Please Wait. Searching ...
|Case Number:||Civil Appeal 406 of 2017|
|Parties:||Kamanyi Richard & Githaiga Charles v Nathaniel Wanyoike Wainaina|
|Date Delivered:||21 Dec 2021|
|Court:||High Court at Nairobi (Milimani Law Courts)|
|Judge(s):||Joseph Kiplagat Sergon|
|Citation:||Kamanyi Richard & another v Nathaniel Wanyoike Wainaina  eKLR|
|Case Outcome:||Motion struck out|
|Disclaimer:||The information contained in the above segment is not part of the judicial opinion delivered by the Court. The metadata has been prepared by Kenya Law as a guide in understanding the subject of the judicial opinion. Kenya Law makes no warranties as to the comprehensiveness or accuracy of the information|
REPUBLIC OF KENYA
IN THE HIGH COURT OF KENYA
CIVIL APPEAL NO. 406 OF 2017
KAMANYI RICHARD..........................................................1ST APPELLANT/RESPONDENT
GITHAIGA CHARLES........................................................2ND APPELLANT/RESPONDENT
NATHANIEL WANYOIKE WAINAINA...................................RESPONDENT/APPLICANT
1. Nathaniel Wanyoike Wainaina, the respondent/applicant (“the applicant”), took out the Notice of Motion dated 21st June, 2021 and sought for an order to the effect that the 1st and 2nd appellants’/respondents’ (“the respondents”) appeal be dismissed for want of prosecution with costs, and a further order for release of the decretal sum of Kshs.470,154/= together with interest accrued, held in the account number 011xxxxxxxxxxx in the joint names of the parties’ advocates.
2. The Motion is supported by the grounds presented on its face and the facts stated in the affidavit of the applicant.
3. To resist the Motion, advocate Daniel Mugun swore a replying affidavit on 21st September, 2021 on behalf of the respondents.
4. When the Motion came up for interparties hearing before the court on 22nd September, 2021 the parties were directed to file and exchange written submissions.
5. I have considered the grounds laid out on the face of the Motion, the facts deponed in the affidavits supporting and resisting the Motion, and the rival written submissions and authorities relied upon.
6. The sole issue for determination before me is whether the appeal filed by the respondents is ripe for dismissal.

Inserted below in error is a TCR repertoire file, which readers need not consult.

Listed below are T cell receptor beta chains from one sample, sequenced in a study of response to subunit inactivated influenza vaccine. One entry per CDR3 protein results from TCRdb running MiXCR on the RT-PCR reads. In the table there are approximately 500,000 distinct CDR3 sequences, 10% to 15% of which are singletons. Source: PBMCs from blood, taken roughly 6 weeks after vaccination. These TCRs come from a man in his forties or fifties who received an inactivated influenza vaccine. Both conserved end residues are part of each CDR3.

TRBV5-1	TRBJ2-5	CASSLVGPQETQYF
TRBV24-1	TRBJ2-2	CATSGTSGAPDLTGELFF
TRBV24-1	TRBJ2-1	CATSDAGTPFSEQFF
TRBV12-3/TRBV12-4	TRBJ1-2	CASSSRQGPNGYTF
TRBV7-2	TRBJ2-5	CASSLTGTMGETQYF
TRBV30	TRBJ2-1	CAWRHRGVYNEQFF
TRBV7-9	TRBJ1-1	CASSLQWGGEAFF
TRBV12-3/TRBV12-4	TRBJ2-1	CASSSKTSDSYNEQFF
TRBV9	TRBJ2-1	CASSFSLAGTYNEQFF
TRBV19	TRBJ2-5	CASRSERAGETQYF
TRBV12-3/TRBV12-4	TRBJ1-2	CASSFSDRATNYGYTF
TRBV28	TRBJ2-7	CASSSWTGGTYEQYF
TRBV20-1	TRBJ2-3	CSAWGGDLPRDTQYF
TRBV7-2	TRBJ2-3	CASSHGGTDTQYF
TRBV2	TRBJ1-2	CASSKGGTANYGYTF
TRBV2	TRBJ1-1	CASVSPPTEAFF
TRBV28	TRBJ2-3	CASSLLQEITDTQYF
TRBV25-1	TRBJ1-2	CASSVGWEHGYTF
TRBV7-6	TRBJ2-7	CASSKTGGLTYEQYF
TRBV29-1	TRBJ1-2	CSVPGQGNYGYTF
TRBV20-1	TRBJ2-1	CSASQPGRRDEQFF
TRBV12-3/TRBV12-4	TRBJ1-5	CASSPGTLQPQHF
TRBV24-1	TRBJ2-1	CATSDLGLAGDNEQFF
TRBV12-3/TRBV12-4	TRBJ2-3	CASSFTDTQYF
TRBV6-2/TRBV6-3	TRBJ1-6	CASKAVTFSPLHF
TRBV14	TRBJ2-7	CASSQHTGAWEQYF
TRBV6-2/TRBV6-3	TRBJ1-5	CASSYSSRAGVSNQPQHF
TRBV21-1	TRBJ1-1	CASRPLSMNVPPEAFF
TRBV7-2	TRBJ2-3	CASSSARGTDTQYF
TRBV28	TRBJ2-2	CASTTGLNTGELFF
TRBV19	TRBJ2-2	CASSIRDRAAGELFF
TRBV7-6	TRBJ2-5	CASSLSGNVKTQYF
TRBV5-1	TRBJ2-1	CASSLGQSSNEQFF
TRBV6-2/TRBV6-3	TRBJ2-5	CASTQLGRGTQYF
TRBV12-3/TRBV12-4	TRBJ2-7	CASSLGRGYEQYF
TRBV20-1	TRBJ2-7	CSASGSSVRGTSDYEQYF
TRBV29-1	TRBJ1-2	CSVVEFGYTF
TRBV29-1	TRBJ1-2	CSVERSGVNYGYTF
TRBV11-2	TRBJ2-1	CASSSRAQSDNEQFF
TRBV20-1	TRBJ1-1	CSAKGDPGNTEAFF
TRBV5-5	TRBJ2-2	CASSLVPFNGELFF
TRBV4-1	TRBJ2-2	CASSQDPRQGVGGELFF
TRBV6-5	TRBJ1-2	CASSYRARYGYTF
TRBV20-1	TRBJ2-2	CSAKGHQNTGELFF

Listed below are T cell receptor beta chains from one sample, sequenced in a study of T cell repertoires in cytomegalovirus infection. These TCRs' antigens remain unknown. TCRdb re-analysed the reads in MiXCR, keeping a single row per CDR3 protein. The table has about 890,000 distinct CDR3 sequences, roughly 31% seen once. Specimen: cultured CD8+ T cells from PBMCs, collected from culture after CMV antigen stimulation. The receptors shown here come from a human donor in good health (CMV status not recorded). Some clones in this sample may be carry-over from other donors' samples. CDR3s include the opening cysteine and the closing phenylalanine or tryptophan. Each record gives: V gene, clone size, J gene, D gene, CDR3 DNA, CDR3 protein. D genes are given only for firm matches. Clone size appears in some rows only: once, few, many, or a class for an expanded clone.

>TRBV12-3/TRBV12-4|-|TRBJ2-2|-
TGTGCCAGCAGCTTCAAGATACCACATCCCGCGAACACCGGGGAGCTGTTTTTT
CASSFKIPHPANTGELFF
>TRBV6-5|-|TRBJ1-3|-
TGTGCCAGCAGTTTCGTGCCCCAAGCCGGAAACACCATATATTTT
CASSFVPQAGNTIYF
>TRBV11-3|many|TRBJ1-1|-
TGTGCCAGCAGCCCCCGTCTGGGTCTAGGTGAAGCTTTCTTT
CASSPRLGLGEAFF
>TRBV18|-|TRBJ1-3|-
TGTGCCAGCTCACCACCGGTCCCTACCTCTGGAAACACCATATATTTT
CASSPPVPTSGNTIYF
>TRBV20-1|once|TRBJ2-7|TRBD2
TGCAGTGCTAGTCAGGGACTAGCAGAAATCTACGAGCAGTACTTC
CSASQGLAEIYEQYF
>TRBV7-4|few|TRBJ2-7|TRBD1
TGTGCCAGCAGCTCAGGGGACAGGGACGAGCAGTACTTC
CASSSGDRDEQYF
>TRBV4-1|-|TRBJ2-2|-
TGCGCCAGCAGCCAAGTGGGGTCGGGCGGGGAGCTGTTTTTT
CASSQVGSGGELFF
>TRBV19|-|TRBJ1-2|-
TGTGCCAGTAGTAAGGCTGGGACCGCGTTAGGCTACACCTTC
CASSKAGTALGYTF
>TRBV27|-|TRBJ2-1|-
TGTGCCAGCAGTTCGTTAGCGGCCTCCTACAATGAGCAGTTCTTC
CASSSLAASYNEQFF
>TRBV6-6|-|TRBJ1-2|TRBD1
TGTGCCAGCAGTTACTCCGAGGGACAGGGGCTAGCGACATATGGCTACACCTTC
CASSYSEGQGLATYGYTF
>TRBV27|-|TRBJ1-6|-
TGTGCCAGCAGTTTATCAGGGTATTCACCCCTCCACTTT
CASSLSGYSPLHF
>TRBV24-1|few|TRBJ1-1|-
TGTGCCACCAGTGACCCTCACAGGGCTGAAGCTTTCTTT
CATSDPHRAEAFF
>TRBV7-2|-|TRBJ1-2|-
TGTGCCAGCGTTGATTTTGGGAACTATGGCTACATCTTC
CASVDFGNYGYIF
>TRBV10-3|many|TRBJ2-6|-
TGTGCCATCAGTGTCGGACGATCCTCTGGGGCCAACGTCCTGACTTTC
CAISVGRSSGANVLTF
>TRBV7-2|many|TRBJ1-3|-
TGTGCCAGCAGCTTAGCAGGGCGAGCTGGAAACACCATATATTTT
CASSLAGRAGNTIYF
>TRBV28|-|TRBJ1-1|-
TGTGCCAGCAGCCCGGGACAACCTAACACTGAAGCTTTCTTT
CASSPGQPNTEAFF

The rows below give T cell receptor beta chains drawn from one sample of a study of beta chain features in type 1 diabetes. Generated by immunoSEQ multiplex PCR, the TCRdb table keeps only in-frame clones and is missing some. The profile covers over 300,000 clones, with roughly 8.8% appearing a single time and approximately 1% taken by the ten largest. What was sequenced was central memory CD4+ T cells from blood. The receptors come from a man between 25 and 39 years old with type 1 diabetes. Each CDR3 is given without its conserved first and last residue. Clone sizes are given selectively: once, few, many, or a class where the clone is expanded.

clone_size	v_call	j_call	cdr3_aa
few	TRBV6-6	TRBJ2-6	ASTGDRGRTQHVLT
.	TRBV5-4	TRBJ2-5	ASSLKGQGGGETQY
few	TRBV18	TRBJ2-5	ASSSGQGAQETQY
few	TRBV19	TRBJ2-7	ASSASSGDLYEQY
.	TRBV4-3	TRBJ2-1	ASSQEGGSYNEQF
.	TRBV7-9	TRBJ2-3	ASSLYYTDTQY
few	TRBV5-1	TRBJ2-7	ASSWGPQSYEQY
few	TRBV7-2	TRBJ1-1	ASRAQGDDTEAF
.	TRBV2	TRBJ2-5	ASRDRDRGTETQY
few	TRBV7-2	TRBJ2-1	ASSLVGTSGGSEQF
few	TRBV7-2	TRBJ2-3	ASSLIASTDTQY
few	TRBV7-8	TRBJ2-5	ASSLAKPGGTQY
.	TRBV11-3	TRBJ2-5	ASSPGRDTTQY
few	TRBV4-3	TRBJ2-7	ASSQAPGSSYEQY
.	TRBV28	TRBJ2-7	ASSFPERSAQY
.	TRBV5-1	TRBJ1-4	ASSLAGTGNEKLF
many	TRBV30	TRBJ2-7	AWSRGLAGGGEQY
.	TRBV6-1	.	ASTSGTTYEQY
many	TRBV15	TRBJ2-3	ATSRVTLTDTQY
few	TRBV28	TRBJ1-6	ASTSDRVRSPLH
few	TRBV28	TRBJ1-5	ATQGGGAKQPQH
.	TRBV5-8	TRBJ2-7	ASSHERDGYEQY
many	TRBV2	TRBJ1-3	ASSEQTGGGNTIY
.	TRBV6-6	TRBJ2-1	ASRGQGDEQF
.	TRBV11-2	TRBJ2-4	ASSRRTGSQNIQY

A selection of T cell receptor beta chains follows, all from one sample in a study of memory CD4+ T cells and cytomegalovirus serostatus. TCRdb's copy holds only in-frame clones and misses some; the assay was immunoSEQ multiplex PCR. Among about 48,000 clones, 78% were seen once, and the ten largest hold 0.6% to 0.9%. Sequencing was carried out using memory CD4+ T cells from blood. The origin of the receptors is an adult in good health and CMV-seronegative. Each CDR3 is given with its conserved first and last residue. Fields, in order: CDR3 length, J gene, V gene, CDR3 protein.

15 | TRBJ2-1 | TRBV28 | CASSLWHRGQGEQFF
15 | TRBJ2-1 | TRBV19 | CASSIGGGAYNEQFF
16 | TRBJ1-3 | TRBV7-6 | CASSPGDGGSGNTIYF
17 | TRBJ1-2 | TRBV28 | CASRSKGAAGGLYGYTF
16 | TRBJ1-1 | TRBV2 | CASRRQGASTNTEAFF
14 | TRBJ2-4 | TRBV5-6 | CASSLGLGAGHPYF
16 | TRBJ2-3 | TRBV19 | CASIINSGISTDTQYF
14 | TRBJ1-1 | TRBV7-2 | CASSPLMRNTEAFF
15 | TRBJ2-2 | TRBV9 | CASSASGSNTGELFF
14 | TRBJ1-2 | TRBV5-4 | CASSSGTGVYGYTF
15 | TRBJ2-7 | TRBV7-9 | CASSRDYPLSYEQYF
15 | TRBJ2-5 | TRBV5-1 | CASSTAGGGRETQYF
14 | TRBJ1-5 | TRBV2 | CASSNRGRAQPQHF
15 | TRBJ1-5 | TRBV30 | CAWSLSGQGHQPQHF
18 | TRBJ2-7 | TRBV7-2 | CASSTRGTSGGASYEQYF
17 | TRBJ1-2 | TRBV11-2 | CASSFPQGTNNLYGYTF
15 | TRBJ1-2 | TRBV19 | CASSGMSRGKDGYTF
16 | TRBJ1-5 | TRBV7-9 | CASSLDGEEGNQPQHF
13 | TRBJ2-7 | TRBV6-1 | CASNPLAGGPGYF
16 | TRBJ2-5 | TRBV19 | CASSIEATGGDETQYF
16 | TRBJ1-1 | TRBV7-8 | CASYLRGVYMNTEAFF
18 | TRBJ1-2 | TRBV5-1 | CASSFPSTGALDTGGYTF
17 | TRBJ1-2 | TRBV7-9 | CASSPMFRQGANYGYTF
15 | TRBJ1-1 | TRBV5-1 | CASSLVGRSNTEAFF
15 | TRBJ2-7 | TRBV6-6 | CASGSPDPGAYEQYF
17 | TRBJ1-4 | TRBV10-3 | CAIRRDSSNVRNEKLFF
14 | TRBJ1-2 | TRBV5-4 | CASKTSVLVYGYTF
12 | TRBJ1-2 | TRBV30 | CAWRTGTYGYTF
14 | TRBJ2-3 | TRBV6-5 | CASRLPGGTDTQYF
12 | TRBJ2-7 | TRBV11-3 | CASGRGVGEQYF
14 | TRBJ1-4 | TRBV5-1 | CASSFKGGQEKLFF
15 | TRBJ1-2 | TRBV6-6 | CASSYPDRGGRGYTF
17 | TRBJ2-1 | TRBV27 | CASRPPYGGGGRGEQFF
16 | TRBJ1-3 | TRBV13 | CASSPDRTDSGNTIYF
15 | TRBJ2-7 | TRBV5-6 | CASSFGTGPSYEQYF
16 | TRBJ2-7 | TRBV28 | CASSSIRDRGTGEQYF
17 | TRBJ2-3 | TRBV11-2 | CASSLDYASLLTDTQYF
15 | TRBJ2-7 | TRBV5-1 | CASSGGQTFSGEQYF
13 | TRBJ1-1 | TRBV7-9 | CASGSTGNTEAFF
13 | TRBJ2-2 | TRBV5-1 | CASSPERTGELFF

7. On his part, the applicant states and submits that since filing their memorandum of appeal on 1st August, 2017 the respondents have not taken any active steps towards prosecuting their appeal which is a clear demonstration of a lack of interest in pursuing the appeal.
8. The applicant further states and submits that meanwhile, he continues to suffer prejudice by virtue of his inability to enjoy the fruits of his judgment and hence it is only fair that the appeal be dismissed on that basis and that he be granted access to the decretal amount held in the joint bank account.
9. In reply, advocate Daniel Mugun states that since filing the memorandum of appeal, the firm acting for the respondents has been following up on the typed proceedings from the lower court, to no avail.
10. The advocate also states that the respondents are still ready and willing to prosecute their appeal and therefore request for more time within which to comply. These sentiments are echoed in the written submissions by the respondents.
11. Order 42, Rule 35 of the Civil Procedure Rules, 2010 cited by the applicant provides for the circumstances and manner of dismissal of an appeal as follows:
“(1) Unless within three months after the giving of directions under rule 13 the appeal shall have been set down for hearing by the appellant, the respondent shall be at liberty either to set down the appeal for hearing or to apply by summons for its dismissal for want of prosecution.
(2) If, within one year after the service of the memorandum of appeal, the appeal shall not have been set down for hearing, the registrar shall on notice to the parties list the appeal before a judge in chambers for dismissal.”
12. From the record, it is apparent that the respondents filed their memorandum of appeal on 4th August, 2017.
13. The record shows that subsequently, the Deputy Registrar-Civil Division sent correspondences to the Chief Magistrate’s Court requesting for the lower court file and certified copies of the typed proceedings and judgment/decree.
14. Advocate Daniel Mugun similarly annexed various correspondences to his reply and addressed to the Executive Officer of the Chief Magistrate’s Court making similar requests.
15. The record shows that the lower court file together with the relevant documents have since been availed to the High Court.
16. Furthermore, the record shows that the Deputy Registrar issued a correspondence on 25th January, 2021 which was received by the respondents’ advocate on 27th January, 2021 notifying them of the availability of the lower court file and further directing them to file the record of appeal. It is apparent that the respondents are yet to comply.
17. Nevertheless, it is also apparent that directions are yet to be given in respect to the appeal and consequently, the appeal is yet to be set down for hearing. It therefore follows that the appeal cannot be deemed to be ripe for dismissal under the provisions of Order 42, Rule 35(1) (supra).
18. There is equally nothing to indicate that the Deputy Registrar has listed the appeal before a judge for dismissal pursuant to the provisions of Order 42, Rule 35(2) (supra).
19. In the premises, the Motion is found to be premature and is struck out with costs abiding the outcome of this appeal.
DATED, SIGNED AND DELIVERED ONLINE VIA MICROSOFT TEAMS AT NAIROBI THIS 17TH DAY OF DECEMBER, 2021.
J. K. SERGON
In the presence of:
.............................. for the 1st and 2nd Appellants/Respondents
.................................................... for the Respondent/Applicant